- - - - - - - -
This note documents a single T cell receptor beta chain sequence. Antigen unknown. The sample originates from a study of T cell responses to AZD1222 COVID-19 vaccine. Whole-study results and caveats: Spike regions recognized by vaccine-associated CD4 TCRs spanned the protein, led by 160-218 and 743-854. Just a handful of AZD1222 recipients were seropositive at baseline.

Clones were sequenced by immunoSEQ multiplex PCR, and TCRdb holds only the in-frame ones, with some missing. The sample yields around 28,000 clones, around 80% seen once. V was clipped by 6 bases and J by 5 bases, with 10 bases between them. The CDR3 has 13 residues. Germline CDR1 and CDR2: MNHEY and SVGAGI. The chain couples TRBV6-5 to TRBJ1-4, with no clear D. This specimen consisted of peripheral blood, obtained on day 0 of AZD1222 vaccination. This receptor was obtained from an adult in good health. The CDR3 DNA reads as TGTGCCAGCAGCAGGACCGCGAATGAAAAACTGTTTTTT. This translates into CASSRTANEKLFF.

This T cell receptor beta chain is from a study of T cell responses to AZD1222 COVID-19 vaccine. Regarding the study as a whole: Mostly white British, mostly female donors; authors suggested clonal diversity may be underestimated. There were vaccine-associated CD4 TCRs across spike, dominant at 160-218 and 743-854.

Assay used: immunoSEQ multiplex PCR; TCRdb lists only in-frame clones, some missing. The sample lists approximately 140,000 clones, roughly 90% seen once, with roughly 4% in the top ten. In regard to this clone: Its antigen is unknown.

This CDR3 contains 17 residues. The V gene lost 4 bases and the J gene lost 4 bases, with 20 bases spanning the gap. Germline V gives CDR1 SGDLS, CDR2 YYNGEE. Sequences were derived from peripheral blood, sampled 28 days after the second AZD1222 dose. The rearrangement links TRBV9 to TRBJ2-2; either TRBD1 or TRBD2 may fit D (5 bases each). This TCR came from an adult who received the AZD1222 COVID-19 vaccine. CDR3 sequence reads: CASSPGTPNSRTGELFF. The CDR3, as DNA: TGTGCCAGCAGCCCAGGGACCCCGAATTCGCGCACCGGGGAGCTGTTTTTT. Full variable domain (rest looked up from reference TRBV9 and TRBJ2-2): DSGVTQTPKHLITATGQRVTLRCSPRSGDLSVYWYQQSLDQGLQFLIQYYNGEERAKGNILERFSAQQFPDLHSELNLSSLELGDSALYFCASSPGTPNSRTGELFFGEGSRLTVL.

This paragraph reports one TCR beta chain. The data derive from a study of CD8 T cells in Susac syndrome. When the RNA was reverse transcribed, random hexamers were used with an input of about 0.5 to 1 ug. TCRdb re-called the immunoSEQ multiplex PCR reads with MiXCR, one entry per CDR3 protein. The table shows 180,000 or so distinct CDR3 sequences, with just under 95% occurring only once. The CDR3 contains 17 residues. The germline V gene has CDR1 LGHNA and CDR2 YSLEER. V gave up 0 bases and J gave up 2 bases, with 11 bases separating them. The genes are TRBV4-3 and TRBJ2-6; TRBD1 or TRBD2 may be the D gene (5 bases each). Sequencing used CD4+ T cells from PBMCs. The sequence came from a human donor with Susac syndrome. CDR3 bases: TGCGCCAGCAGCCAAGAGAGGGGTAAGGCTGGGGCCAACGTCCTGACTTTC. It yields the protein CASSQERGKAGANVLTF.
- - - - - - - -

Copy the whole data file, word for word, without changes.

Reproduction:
This note documents a single T cell receptor beta chain sequence. Antigen unknown. The sample originates from a study of T cell responses to AZD1222 COVID-19 vaccine. Whole-study results and caveats: Spike regions recognized by vaccine-associated CD4 TCRs spanned the protein, led by 160-218 and 743-854. Just a handful of AZD1222 recipients were seropositive at baseline.

Clones were sequenced by immunoSEQ multiplex PCR, and TCRdb holds only the in-frame ones, with some missing. The sample yields around 28,000 clones, around 80% seen once. V was clipped by 6 bases and J by 5 bases, with 10 bases between them. The CDR3 has 13 residues. Germline CDR1 and CDR2: MNHEY and SVGAGI. The chain couples TRBV6-5 to TRBJ1-4, with no clear D. This specimen consisted of peripheral blood, obtained on day 0 of AZD1222 vaccination. This receptor was obtained from an adult in good health. The CDR3 DNA reads as TGTGCCAGCAGCAGGACCGCGAATGAAAAACTGTTTTTT. This translates into CASSRTANEKLFF.

This T cell receptor beta chain is from a study of T cell responses to AZD1222 COVID-19 vaccine. Regarding the study as a whole: Mostly white British, mostly female donors; authors suggested clonal diversity may be underestimated. There were vaccine-associated CD4 TCRs across spike, dominant at 160-218 and 743-854.

Assay used: immunoSEQ multiplex PCR; TCRdb lists only in-frame clones, some missing. The sample lists approximately 140,000 clones, roughly 90% seen once, with roughly 4% in the top ten. In regard to this clone: Its antigen is unknown.

This CDR3 contains 17 residues. The V gene lost 4 bases and the J gene lost 4 bases, with 20 bases spanning the gap. Germline V gives CDR1 SGDLS, CDR2 YYNGEE. Sequences were derived from peripheral blood, sampled 28 days after the second AZD1222 dose. The rearrangement links TRBV9 to TRBJ2-2; either TRBD1 or TRBD2 may fit D (5 bases each). This TCR came from an adult who received the AZD1222 COVID-19 vaccine. CDR3 sequence reads: CASSPGTPNSRTGELFF. The CDR3, as DNA: TGTGCCAGCAGCCCAGGGACCCCGAATTCGCGCACCGGGGAGCTGTTTTTT. Full variable domain (rest looked up from reference TRBV9 and TRBJ2-2): DSGVTQTPKHLITATGQRVTLRCSPRSGDLSVYWYQQSLDQGLQFLIQYYNGEERAKGNILERFSAQQFPDLHSELNLSSLELGDSALYFCASSPGTPNSRTGELFFGEGSRLTVL.

This paragraph reports one TCR beta chain. The data derive from a study of CD8 T cells in Susac syndrome. When the RNA was reverse transcribed, random hexamers were used with an input of about 0.5 to 1 ug. TCRdb re-called the immunoSEQ multiplex PCR reads with MiXCR, one entry per CDR3 protein. The table shows 180,000 or so distinct CDR3 sequences, with just under 95% occurring only once. The CDR3 contains 17 residues. The germline V gene has CDR1 LGHNA and CDR2 YSLEER. V gave up 0 bases and J gave up 2 bases, with 11 bases separating them. The genes are TRBV4-3 and TRBJ2-6; TRBD1 or TRBD2 may be the D gene (5 bases each). Sequencing used CD4+ T cells from PBMCs. The sequence came from a human donor with Susac syndrome. CDR3 bases: TGCGCCAGCAGCCAAGAGAGGGGTAAGGCTGGGGCCAACGTCCTGACTTTC. It yields the protein CASSQERGKAGANVLTF.